The week started with San Jose Councilmember Matt Mahan announcing an ambitious proposal for housing up to 5,000 homeless residents on public land by the end of next year. His colleagues killed the plan before the week was out.
Mahan told San José Spotlight he’s disappointed by the outcome of Wednesday’s Rules and Open Government Committee meeting, where other councilmembers refused to advance his idea of creating modular prefabricated housing on county-owned land.
“I think unfortunately our current approach is just too piecemeal and incremental,” Mahan said. “I really fundamentally believe that the city and county need a more ambitious and comprehensive plan that identifies tens of acres across the county (for housing).”
Lack of experience
Mahan’s proposal called for the city to create a list of potential sites throughout San Jose and Santa Clara County to place modular houses—units that can be assembled quickly and cheaply while a foundation is being built at a final location.
There is a growing demand for both temporary and permanent shelter for thousands of homeless San Jose residents. Mayor Sam Liccardo recently launched a similar program to build prefab modular homes to eventually shelter 1,500 unhoused residents. Mahan’s proposal, which envisioned building new homes to shelter thousands of people by the end of next year, drew immediate opposition from Councilmember Raul Peralez, who claimed that Mahan, with only months on the council, lacked the background to understand why his proposal was flawed.
“I do recognize that Councilmember Mahan, in being new, doesn’t have the benefit of having been present for all the conversations that I and my other colleagues have been a part of,” Peralez said during the meeting. “(Staff) indicated, in fact, that what Mahan is asking for is being done today, has been prioritized previously. And I know that personally because much of the work that has been done has come from directives that I’ve either led or signed off on, dating back to as early as my initial terms on the council.”
As examples, Peralez and city officials discussed the fact that the city is already working on applications for Project Homekey funds—state monies available for emergency housing projects—for five shelter sites.
Mahan pushed back that while he’s new to the council, he’s not ignorant about this issue.
“I vetted this memo through the City Manager’s Office,” Mahan said. “My request is not for a long list… I’m not asking for a list of hundreds of sites. I’m very specifically asking that the city manager come back before the end of the year with at least six sites we can move forward on.”
Been there, tried that
Mahan’s fellow councilmembers struck a conciliatory tone, but also echoed concerns about the response the proposal would likely trigger.
“We’re trying to give you a perspective that maybe we’ve been through it a little bit, and we’ve been through the trenches,” said Councilmember Dev Davis. “When you say you’re asking for a list, we’ve been through that. And that list got publicized—I think 99 sites were listed—and the community exploded.”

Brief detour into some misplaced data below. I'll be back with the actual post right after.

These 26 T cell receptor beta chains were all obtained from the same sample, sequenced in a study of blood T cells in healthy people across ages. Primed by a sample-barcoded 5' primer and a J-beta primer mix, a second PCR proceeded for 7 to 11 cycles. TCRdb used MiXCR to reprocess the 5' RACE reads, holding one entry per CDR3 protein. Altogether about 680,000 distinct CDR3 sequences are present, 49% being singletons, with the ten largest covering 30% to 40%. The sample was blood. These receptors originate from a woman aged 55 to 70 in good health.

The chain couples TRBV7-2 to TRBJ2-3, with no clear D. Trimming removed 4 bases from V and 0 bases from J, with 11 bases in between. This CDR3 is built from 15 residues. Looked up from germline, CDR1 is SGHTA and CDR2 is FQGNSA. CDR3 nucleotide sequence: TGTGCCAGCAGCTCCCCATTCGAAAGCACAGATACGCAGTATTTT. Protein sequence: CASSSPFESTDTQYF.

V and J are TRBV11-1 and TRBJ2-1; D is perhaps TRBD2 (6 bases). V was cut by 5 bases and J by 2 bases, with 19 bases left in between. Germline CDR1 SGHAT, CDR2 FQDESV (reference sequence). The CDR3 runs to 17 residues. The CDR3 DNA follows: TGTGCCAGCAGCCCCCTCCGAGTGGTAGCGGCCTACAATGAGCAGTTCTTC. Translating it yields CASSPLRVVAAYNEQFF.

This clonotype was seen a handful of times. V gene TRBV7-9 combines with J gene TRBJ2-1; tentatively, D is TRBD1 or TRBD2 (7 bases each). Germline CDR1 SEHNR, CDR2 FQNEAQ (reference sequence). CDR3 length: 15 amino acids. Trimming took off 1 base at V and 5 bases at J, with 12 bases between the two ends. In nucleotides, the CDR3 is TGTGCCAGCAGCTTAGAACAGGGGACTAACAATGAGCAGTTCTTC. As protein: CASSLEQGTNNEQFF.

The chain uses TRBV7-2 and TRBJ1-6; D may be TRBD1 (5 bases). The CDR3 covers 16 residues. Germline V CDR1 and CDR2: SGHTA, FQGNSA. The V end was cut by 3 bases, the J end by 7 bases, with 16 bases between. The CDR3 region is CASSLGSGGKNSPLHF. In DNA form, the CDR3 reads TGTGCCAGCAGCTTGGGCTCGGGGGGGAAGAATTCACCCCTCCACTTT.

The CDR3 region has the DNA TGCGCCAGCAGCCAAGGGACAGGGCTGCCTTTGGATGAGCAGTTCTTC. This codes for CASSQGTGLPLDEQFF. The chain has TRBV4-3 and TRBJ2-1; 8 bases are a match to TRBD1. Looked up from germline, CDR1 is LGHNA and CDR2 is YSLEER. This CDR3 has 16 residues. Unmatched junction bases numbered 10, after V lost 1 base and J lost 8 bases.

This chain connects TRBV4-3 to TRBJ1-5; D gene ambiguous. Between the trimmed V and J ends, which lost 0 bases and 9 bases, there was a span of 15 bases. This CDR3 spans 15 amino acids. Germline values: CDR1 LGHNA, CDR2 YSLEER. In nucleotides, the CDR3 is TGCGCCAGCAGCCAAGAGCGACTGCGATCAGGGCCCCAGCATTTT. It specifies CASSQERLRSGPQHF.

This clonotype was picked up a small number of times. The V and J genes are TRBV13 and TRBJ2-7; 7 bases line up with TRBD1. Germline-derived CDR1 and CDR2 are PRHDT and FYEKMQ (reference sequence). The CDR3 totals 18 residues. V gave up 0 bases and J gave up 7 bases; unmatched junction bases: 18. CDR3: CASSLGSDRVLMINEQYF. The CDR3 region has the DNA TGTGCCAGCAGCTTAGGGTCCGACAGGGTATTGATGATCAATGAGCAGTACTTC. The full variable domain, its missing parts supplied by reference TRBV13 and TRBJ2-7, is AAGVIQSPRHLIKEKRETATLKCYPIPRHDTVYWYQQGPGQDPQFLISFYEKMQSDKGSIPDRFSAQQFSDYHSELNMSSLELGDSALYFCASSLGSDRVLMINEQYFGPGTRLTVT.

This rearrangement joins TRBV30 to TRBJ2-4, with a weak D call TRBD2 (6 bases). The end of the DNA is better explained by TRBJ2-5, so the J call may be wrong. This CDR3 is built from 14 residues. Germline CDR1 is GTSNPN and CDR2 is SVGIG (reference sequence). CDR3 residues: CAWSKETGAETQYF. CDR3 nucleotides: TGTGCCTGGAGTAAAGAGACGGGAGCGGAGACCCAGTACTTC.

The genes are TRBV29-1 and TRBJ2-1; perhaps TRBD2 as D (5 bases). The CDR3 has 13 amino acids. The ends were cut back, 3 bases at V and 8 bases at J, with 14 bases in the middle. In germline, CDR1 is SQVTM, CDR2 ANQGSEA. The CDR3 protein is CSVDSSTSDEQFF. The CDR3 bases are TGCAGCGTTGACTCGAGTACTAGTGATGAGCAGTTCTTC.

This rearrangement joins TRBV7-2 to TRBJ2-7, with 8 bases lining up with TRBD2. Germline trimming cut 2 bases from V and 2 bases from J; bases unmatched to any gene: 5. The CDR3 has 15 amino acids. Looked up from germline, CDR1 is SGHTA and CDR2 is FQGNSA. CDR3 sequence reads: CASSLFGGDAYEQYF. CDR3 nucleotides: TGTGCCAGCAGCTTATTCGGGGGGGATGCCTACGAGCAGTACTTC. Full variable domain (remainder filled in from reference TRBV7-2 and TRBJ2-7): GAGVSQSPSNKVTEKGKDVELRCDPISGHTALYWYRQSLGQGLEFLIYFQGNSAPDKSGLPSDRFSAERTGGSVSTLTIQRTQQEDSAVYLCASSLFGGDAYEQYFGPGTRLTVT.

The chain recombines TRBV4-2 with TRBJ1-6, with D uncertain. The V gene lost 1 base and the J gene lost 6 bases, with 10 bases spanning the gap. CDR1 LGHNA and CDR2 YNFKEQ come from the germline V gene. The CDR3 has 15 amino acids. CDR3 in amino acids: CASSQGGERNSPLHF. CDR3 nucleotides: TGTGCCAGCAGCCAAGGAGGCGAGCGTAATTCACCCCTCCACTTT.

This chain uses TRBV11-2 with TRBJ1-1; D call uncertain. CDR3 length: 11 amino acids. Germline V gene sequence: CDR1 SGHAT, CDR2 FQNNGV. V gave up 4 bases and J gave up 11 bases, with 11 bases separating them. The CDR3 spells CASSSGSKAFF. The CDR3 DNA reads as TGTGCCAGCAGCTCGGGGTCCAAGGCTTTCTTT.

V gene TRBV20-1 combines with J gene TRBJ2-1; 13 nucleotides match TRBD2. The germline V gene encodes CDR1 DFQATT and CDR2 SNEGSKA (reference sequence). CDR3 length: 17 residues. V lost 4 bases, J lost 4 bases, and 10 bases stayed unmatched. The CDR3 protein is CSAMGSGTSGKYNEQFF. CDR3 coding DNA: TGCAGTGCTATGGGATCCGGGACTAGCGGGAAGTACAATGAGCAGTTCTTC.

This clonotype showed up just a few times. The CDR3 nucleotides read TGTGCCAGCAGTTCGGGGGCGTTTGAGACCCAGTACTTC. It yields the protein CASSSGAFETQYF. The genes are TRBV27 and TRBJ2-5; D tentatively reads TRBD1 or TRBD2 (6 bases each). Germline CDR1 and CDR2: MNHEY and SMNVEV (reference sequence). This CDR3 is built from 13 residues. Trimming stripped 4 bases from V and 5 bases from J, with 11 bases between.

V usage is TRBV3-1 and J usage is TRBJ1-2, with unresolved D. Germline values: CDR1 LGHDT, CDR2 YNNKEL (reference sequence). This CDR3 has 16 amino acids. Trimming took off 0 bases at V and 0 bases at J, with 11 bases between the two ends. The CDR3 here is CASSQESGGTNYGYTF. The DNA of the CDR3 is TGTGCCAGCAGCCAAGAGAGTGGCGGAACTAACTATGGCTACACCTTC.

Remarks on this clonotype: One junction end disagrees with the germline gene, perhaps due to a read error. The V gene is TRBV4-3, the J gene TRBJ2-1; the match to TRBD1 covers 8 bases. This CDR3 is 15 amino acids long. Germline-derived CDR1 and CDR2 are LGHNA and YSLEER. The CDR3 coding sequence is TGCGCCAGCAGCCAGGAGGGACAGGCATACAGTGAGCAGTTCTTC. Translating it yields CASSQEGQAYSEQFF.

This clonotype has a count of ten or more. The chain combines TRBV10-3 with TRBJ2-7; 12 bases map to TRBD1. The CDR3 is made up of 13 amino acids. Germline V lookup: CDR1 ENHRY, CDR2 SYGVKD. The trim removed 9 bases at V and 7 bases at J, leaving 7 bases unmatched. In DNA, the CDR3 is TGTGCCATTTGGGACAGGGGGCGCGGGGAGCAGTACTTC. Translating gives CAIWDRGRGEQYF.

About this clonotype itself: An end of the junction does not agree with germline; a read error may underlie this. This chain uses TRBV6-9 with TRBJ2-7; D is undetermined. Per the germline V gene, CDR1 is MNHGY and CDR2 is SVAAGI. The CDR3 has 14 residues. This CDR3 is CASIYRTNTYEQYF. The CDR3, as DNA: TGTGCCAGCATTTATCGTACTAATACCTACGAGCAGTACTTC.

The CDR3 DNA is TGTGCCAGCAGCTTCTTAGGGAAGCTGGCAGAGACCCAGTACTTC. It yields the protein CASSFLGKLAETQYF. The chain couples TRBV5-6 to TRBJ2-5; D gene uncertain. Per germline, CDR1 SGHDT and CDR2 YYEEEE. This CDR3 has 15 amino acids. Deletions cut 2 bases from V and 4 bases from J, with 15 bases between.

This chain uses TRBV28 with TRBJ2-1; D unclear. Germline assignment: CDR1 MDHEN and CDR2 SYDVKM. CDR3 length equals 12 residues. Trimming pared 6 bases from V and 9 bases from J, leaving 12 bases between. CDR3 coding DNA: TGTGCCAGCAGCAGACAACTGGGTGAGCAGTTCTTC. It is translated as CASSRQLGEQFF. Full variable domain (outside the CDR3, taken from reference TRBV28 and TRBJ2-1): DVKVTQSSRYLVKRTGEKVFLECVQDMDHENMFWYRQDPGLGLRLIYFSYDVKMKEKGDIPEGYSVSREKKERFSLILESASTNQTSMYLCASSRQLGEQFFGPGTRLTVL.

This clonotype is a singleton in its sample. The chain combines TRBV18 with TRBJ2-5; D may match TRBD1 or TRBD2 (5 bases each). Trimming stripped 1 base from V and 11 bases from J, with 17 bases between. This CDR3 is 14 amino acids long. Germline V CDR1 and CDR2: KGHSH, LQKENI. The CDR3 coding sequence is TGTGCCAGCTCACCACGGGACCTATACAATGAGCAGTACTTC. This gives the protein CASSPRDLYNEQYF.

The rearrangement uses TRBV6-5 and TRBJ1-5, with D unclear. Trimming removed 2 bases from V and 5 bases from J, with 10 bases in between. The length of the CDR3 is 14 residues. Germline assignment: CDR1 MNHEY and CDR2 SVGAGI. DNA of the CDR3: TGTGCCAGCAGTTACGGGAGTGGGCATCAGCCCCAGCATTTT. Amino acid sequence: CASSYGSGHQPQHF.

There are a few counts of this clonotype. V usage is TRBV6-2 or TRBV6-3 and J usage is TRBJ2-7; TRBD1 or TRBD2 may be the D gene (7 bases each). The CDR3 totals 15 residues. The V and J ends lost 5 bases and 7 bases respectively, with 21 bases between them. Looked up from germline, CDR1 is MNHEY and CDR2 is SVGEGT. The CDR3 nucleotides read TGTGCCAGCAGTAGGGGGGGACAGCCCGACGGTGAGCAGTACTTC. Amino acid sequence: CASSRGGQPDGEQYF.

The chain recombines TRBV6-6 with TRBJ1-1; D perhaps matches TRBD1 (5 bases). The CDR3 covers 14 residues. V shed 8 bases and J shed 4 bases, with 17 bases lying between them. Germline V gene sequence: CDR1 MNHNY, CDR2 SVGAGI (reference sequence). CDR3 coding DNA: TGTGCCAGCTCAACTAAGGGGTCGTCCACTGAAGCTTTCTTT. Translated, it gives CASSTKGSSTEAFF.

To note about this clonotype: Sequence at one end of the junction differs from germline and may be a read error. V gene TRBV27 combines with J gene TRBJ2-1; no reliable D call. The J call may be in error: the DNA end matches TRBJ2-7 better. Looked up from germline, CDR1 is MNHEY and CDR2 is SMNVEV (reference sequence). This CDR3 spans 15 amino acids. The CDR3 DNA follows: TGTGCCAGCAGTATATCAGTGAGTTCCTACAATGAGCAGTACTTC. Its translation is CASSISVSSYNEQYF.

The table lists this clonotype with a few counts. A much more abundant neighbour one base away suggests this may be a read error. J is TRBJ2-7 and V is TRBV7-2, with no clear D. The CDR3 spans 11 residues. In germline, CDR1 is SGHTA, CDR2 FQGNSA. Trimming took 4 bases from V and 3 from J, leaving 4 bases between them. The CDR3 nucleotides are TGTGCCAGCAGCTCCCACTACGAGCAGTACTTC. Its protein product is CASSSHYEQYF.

Davis appeared to reference a 2017 proposal to build tiny home villages. The city initially had plans to build bungalows for 250 houseless people throughout San Jose, but downscaled plans following severe public outcry.
Residents criticized Mahan’s plan, with some raising concerns about the impact on public safety. Several speakers were alarmed at the prospect of masses of homeless residents living at the Santa Clara County Fairgrounds—a fear Mahan said is baseless because his plan doesn’t call for concentrating residents on an individual site.
“While we recognize that the unhoused are one of our most vulnerable populations here in the city, we do think having all of them congregate in one specific area (District 7), especially one that is already 20% busier than any other police district or firehouse in the city, might not be the best option,” said Corey Condren, a firefighter and representative of the Local 230 union.
Huascar Castro, associate director of housing and transportation policy at Working Partnerships USA, said temporary emergency shelters have a history of labor violations in San Jose.
“We’d like to note that there have been numerous attempts at temporary housing solutions where wage theft violations have taken place for workers that are building those projects,” he said. Earlier this year, San José Spotlight reported that workers were being cheated their due wages and faced safety hazards at the Bernal Monterey emergency interim housing site.
‘We know how it ends’
Councilmember Sylvia Arenas told Mahan she also had experience receiving a hard no on a housing proposal, citing her failed attempt to create a safe parking site in her district. Mahan’s proposal called for using the state funds, as well as city funds through Measure A and Measure E, to pay for the prefab housing.
“We need immediate housing, and we need to prevent people from being unhoused,” Arenas said. “So getting the word out about the state funding and rental assistance and legal assistance is, for me, the utmost priority.”
Vice Mayor Chappie Jones sympathized with Mahan, noting it was a disappointing experience for him. He reiterated that the councilmembers didn’t question Mahan’s intelligence or experience, but his idea had been tried before and failed.
“If you have a situation where you just produce a list of sites, again, we’ve seen this move before, we know how it ends, and it doesn’t end well,” Jones said.
Some homeless advocates spoke out in support of Mahan. Scott Largent, an advocate who attended the meeting, told San José Spotlight that Mahan seemed to appreciate the need for a fast solution to homelessness in the city, unlike other councilmembers.
“They were like ‘we’re the seniors on campus, you’re just a little freshman, you need to submit,’” Largent said. “He stood his ground, but I felt sorry for the guy.”